Carbon Taxes?

Well, Tim, I would agree that a national carbon tax would be a good addition to our set of climate policy tools, but let’s be realistic about what it will accomplish.  A carbon tax of $50 per ton CO2 amounts to about $0.45 per gallon of gasoline.  That’s a sizable increase in the price of gasoline, but gasoline demand is really inelastic, especially in the short run, meaning that there will not be a large shift in behavior right away.  Over time, we would expect to see people slowly substitute towards more fuel efficient cars, electric cars, and possibly public transportation.  But unless we get to really high carbon taxes, perhaps $500-$600 per ton CO2, we won’t see major changes for some time.

And it’s a pure increase in home heating costs for anyone using natural gas.  A $50 per ton carbon tax amounts to an increase of about $0.27 per ccf (hundred cubic feet), which would basically increase your home heating bill by about 50% at current prices.  These increases in costs may not be all that big of a deal for most middle class folks since the middle class spends an increasingly small share of their income directly on energy consumption.  The biggest impact of higher energy prices likely will affect people indirectly through the things they purchase, including household items and vacations.

The question though is whether carbon taxes will really curtail carbon emissions.  They probably have to get really high really quickly to have an impact. The Europeans have really high gasoline taxes, and great public transportation, but they still have relatively high carbon emissions from the transportation sector.

The reality of greenhouse gas mitigation is that it is really expensive.  This is why taxes are fine, but unless they are really high and imposed universally throughout the world, they won’t reduce greenhouse gas emissions enough to avoid more than 2 degrees C of warming.  This it not to say we shouldn’t use them, but it’s useful to be realistic about what we can achieve with them.





3 thoughts on “Carbon Taxes?

  1. I think we broadly agree. A few possible counter-points (questions?):

    –Regardless of the elasticity, would you agree that gas should be priced to include externality costs (both short and long-term externalities)? If so, then the carbon tax is only one piece, right? Way back in 2002, Parry and Small called for $1 a gallon tax based in the short-term externalities (air pollution, accidents and congestion). Add a carbon tax on top and I might reconsider my repeated decision to buy a gas guzzling SUV.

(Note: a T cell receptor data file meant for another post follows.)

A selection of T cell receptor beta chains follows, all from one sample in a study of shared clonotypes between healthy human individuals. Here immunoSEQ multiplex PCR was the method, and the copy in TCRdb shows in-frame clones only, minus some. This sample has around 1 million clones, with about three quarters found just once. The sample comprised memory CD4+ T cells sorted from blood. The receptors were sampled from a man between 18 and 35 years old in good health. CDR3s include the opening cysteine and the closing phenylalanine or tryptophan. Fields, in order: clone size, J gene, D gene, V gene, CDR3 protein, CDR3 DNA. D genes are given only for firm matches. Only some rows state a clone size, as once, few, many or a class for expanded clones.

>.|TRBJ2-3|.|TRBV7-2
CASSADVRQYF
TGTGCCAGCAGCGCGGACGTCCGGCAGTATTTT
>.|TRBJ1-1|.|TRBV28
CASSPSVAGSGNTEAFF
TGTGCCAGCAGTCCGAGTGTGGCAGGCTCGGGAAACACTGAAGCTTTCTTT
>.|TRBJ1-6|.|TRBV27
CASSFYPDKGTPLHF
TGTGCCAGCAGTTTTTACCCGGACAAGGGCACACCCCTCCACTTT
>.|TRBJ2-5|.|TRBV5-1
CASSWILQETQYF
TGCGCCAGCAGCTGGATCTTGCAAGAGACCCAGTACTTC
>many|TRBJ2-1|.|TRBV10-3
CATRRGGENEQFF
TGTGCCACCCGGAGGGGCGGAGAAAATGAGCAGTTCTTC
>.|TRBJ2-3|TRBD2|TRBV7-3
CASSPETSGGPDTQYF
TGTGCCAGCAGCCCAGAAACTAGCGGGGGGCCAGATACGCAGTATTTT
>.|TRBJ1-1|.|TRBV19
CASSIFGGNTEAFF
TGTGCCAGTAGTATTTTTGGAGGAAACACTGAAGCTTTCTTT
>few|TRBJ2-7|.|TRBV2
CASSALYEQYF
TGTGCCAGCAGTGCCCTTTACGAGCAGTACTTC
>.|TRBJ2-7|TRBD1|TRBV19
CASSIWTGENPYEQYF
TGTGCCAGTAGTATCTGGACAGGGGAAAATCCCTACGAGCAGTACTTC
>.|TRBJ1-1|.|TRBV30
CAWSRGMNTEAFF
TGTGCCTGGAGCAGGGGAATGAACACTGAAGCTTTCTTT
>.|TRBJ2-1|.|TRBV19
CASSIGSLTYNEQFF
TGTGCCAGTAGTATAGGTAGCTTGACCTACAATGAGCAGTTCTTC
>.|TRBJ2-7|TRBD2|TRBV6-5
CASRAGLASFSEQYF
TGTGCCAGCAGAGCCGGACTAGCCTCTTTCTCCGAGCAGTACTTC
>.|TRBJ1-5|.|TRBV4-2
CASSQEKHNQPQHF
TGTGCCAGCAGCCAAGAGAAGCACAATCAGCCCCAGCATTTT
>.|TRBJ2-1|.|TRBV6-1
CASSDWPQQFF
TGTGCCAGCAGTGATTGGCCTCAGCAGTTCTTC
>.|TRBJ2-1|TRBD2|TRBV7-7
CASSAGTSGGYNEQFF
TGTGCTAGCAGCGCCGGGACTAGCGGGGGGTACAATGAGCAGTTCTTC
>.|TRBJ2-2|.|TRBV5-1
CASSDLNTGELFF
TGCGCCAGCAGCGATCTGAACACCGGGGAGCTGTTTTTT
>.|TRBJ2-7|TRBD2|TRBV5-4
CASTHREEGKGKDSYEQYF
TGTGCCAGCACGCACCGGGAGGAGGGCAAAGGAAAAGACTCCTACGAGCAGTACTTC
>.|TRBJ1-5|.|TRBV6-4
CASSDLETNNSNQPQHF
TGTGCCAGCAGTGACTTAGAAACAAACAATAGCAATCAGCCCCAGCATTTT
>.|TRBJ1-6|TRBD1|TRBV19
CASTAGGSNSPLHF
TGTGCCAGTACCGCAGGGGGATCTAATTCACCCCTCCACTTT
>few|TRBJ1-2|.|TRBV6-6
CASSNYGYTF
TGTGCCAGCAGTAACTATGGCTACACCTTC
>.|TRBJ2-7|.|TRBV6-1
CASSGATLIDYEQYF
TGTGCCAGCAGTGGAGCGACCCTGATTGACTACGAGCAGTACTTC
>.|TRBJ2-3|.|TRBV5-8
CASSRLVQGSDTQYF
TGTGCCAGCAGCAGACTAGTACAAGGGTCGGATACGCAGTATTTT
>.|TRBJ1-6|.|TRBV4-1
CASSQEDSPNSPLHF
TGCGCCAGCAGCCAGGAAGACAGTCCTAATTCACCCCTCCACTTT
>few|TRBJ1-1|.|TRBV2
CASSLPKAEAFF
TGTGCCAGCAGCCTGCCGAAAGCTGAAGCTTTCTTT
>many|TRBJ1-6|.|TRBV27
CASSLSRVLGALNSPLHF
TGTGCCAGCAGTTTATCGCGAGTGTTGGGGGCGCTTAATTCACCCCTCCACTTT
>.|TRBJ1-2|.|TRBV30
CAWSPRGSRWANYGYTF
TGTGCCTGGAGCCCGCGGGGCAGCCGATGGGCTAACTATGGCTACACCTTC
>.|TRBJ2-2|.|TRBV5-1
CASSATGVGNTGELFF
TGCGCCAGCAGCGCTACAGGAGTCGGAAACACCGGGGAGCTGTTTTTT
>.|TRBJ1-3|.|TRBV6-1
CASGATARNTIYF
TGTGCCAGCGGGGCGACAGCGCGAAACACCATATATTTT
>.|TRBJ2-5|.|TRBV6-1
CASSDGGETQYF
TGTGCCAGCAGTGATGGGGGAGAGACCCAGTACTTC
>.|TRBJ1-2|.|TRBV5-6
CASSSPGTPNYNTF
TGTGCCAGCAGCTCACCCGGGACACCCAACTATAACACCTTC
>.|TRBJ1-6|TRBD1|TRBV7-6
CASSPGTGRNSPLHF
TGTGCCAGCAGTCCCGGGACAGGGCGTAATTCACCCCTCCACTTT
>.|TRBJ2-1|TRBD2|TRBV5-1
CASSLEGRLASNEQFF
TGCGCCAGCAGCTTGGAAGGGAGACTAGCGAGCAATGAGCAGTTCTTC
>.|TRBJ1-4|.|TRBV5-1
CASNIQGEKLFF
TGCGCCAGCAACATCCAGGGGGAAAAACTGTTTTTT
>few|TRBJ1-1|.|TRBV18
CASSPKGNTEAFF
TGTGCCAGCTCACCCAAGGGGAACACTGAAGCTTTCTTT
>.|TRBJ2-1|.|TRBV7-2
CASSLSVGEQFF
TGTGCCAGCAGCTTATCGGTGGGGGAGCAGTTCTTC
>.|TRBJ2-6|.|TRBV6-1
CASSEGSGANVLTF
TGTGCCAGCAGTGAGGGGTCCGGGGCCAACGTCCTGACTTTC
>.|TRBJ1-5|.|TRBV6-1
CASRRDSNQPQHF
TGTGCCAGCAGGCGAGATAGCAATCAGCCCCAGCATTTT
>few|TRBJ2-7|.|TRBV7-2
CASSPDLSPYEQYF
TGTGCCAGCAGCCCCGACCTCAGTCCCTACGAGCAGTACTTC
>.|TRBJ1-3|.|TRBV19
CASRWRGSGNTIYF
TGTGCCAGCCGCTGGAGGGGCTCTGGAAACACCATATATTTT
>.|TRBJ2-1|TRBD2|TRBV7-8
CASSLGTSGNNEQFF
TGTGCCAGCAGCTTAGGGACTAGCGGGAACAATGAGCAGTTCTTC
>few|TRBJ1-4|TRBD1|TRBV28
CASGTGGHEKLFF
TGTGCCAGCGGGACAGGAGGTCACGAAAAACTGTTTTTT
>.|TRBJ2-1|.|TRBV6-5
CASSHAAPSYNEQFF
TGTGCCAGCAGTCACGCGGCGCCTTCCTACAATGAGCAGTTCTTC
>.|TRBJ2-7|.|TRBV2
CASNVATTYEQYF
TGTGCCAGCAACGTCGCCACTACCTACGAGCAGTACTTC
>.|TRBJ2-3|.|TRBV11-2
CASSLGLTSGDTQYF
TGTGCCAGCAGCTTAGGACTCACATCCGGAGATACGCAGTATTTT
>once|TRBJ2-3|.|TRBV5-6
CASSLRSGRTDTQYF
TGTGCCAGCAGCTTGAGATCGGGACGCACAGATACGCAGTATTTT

–I agree that a carbon tax is potentially regressive (i.e. a higher portion of income is spent on energy by lower income individuals), but doesn’t a revenue-neutral lump sum rebate offset the regressive nature of the tax–because the absolute consumption of energy increases with income?

  2. Most of the damages estimated by Parry and Small were congestion effects, so no a carbon tax would not help for that. Need per mile, or better, time of day on specific road charges. As we move towards electric cars and increase fuel efficiency, transportation people are realizing that gasoline taxes are terrible ways to finance road and other infrastructure, so we’ll see more arguments in favor of mileage charges. But they are less practical to implement. And in any event, we probably need high weight charges, since trucks actually cause the most damage to roads, and thus are most responsible for repairs needed.

    Sure, lump sum rebates can take the pain out of regressive taxes, but there is a dead weight loss there somewhere in the transfer.

    • Wasn’t arguing for a gas tax in place of a carbon tax–instead arguing that all externalities need to be priced in (pollution, congestion, carbon,…). I agree that the gas tax isn’t perfect for all externalities.

      Not sure what DWL you’re referring to in the lump sum transfer. The standard story is the Lump Sum transfer doesn’t change relative prices so the outcome is still efficient. maybe I’m oversimplifying?

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